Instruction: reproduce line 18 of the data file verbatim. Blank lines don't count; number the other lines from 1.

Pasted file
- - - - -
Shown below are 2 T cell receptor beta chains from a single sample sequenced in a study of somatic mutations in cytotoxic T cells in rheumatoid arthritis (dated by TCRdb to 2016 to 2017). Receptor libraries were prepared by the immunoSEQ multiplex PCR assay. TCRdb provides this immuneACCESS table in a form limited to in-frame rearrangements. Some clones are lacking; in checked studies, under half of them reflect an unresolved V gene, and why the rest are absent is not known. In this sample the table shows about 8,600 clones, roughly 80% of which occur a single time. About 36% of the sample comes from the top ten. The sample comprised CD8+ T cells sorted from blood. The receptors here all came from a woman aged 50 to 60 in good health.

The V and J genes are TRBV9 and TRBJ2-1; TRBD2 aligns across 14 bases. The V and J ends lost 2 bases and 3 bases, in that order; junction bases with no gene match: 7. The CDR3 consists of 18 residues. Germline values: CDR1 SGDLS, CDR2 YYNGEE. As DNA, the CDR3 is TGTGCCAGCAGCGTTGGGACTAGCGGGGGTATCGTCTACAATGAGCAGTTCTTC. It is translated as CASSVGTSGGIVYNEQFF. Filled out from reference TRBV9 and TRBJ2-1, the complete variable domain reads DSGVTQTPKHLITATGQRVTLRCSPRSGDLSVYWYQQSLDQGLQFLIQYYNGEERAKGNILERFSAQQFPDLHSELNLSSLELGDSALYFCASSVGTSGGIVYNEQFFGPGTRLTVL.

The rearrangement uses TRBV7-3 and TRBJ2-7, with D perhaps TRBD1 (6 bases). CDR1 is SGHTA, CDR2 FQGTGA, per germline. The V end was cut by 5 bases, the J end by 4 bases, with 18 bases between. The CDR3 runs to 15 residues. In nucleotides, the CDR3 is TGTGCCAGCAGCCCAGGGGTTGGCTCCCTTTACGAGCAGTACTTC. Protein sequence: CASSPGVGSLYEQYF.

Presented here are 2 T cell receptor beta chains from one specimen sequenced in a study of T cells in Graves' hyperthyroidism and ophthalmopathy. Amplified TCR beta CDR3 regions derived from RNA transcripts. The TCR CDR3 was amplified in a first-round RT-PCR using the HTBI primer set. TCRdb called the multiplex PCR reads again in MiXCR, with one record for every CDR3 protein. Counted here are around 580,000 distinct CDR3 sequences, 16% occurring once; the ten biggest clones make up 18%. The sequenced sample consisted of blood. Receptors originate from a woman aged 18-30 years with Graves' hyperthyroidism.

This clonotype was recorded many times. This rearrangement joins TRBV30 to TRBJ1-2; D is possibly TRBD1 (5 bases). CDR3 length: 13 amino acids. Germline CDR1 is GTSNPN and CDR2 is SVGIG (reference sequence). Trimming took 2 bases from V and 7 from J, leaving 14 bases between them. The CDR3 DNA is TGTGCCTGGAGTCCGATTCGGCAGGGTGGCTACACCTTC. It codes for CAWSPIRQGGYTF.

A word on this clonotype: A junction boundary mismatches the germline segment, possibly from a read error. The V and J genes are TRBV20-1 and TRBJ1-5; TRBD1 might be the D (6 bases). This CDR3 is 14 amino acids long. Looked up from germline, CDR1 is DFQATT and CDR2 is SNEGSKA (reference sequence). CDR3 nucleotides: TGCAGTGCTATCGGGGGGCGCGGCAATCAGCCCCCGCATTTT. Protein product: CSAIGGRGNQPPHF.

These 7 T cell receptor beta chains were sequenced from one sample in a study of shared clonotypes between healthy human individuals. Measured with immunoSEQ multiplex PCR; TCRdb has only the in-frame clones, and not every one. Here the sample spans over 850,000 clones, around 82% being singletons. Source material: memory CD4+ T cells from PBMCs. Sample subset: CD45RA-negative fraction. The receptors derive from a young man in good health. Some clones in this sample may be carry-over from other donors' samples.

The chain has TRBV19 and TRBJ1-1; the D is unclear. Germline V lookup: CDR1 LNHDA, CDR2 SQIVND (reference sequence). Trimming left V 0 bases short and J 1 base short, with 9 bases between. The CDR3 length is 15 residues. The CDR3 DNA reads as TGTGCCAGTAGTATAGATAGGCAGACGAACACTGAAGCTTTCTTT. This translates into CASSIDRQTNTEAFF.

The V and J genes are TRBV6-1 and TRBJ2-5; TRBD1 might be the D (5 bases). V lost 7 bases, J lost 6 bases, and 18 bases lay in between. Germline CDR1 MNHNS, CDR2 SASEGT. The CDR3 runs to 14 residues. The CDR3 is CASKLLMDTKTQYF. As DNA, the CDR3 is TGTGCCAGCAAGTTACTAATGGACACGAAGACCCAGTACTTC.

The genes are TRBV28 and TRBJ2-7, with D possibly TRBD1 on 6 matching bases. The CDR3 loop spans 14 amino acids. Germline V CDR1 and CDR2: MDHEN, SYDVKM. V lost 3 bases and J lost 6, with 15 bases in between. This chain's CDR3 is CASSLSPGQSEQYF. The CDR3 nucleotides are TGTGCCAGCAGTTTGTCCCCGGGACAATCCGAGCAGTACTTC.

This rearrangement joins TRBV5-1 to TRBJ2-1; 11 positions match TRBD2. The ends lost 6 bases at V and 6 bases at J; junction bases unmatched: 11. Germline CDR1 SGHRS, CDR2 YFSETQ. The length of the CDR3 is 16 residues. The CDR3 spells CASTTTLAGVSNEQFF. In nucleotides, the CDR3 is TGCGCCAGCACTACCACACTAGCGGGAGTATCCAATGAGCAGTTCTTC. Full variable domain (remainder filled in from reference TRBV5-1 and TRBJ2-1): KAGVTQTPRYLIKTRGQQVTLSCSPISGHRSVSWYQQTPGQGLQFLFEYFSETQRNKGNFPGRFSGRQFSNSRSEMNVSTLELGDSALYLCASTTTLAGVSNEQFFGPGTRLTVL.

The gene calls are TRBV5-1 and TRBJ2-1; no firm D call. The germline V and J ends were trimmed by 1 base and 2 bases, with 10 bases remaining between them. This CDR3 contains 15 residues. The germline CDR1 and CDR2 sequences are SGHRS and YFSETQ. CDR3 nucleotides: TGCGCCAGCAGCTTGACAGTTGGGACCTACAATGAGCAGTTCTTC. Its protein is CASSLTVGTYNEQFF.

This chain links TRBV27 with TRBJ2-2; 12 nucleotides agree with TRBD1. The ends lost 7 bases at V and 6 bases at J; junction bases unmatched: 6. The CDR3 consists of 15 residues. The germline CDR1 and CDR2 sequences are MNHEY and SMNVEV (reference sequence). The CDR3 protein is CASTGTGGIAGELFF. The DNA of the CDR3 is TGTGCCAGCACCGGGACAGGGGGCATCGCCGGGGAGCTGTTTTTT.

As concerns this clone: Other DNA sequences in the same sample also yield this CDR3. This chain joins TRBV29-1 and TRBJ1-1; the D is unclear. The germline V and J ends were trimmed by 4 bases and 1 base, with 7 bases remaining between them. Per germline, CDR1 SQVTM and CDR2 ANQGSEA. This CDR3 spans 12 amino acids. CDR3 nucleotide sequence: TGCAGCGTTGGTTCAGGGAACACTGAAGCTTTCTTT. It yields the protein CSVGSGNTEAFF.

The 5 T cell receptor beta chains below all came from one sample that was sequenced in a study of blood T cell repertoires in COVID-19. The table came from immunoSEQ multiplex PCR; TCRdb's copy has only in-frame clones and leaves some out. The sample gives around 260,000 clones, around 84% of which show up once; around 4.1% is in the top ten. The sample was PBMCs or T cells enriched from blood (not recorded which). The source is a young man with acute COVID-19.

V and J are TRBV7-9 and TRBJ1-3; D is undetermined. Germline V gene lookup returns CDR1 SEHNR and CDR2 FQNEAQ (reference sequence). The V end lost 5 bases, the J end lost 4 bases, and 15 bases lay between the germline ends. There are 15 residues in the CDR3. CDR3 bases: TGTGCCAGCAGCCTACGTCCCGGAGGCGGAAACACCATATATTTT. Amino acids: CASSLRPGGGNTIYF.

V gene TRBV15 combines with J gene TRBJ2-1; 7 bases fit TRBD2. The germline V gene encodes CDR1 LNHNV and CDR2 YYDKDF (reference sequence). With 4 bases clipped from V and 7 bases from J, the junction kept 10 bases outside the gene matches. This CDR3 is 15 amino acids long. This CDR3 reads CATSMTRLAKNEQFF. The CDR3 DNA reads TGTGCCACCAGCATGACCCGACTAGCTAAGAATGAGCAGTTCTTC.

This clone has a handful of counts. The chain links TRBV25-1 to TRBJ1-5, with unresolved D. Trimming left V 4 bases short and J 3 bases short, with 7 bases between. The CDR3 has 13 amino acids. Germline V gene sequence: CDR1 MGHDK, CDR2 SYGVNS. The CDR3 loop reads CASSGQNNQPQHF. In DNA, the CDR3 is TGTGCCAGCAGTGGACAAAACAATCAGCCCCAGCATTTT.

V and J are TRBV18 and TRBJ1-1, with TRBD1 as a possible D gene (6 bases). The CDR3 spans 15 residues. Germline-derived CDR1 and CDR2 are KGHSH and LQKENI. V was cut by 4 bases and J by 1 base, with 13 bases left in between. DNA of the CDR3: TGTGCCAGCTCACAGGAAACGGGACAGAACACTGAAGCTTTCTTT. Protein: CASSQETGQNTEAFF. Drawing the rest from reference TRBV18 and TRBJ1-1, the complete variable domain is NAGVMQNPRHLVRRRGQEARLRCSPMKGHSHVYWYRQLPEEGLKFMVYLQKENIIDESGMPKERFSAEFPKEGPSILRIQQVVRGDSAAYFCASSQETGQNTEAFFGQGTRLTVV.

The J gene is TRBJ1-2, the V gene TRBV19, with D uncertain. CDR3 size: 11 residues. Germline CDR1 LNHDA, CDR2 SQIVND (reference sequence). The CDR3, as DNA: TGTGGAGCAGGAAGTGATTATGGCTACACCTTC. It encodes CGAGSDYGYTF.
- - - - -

This clone has a handful of counts. The chain links TRBV25-1 to TRBJ1-5, with unresolved D. Trimming left V 4 bases short and J 3 bases short, with 7 bases between. The CDR3 has 13 amino acids. Germline V gene sequence: CDR1 MGHDK, CDR2 SYGVNS. The CDR3 loop reads CASSGQNNQPQHF. In DNA, the CDR3 is TGTGCCAGCAGTGGACAAAACAATCAGCCCCAGCATTTT.